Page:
Mount Dora Mayor Nick Girone publicly apologized Wednesday to a couple after a nearly yearlong legal battle over a mural.
The city decided the Van Gogh-inspired paint job violated code, and fined the owners more than $10,000 and put a lien on the house.
The homeowners took their case to federal court.
The couple said they have an autistic son who loves van Gogh and that inspired them to paint the mural.
MOUNT DORA, Fla. — Photos: Mount Dora mural fight
Nemhauser and Jastrzebski were represented free of charge by the Pacific Legal Foundation.
"It will be a tremendous relief. I already feel better," Nemhauser said. "We've not had a good experience with this. It's been quite a surprise."
City Council members voted unanimously Tuesday to accept a settlement to end the battle over the home.
"I would like to start by extending my sincere apology to Nancy and Lubek for how this matter has turned into an unfortunate dispute," Girone said. "The city will undertake a prompt and comprehensive review of our present codes in light of the court findings."
Jastrzebski said he is glad his nightmare is over.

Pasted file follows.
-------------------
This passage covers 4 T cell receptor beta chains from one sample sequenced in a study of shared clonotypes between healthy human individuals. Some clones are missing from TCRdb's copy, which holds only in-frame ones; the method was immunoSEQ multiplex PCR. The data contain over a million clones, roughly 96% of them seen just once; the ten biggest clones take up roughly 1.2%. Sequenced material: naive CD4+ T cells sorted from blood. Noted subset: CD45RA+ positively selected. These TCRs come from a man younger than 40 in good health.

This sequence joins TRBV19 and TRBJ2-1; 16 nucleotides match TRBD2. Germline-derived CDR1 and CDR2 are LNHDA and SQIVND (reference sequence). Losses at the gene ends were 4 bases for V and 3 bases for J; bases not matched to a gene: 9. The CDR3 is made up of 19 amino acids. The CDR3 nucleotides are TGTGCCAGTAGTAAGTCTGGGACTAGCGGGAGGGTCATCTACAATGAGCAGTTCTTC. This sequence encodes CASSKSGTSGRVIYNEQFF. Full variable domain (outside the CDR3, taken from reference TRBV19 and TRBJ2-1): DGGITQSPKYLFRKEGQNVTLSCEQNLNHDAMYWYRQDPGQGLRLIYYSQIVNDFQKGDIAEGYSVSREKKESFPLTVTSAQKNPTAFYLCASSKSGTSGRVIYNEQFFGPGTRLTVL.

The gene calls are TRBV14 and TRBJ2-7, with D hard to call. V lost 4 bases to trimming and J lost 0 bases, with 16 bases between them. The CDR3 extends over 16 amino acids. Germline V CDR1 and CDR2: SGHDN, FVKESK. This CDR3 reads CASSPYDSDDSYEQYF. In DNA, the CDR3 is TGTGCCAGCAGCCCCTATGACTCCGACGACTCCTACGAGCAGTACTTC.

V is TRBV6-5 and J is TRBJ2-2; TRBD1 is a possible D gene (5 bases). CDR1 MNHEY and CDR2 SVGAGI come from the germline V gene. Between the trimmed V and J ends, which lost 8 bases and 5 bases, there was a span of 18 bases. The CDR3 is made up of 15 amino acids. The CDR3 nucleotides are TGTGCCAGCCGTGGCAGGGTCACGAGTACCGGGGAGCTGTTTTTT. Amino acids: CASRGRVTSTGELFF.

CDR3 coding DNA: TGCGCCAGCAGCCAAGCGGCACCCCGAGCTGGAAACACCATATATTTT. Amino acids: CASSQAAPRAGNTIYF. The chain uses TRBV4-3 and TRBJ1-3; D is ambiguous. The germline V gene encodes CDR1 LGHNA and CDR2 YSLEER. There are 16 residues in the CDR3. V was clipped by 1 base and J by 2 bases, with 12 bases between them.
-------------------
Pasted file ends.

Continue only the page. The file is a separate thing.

"There's a saying: You cannot fight City Hall. Apparently, you can," he said. "I believe as an American citizen, who was naturalized a long time ago, the most important things are constitutional rights."
Although the city will revise its codes, the mural is grandfathered in by the settlement.
"We do feel as though this was selective enforcement," Nemhauser said.
Jastrzebski and Nemhauser said they will properly maintain the mural to prevent fading or peeling.
"This is a huge win for Nancy and Lubomir," said Jeremy Talcott, a Pacific Legal Foundation attorney. "The agreement is a total victory for their liberties and those of everyone in Mount Dora. The family will get to complete the mural, and the city will revise its unconstitutional sign code."
As part of the settlement, the city will repay $15,000 to the attorneys and remove the lien on the home.
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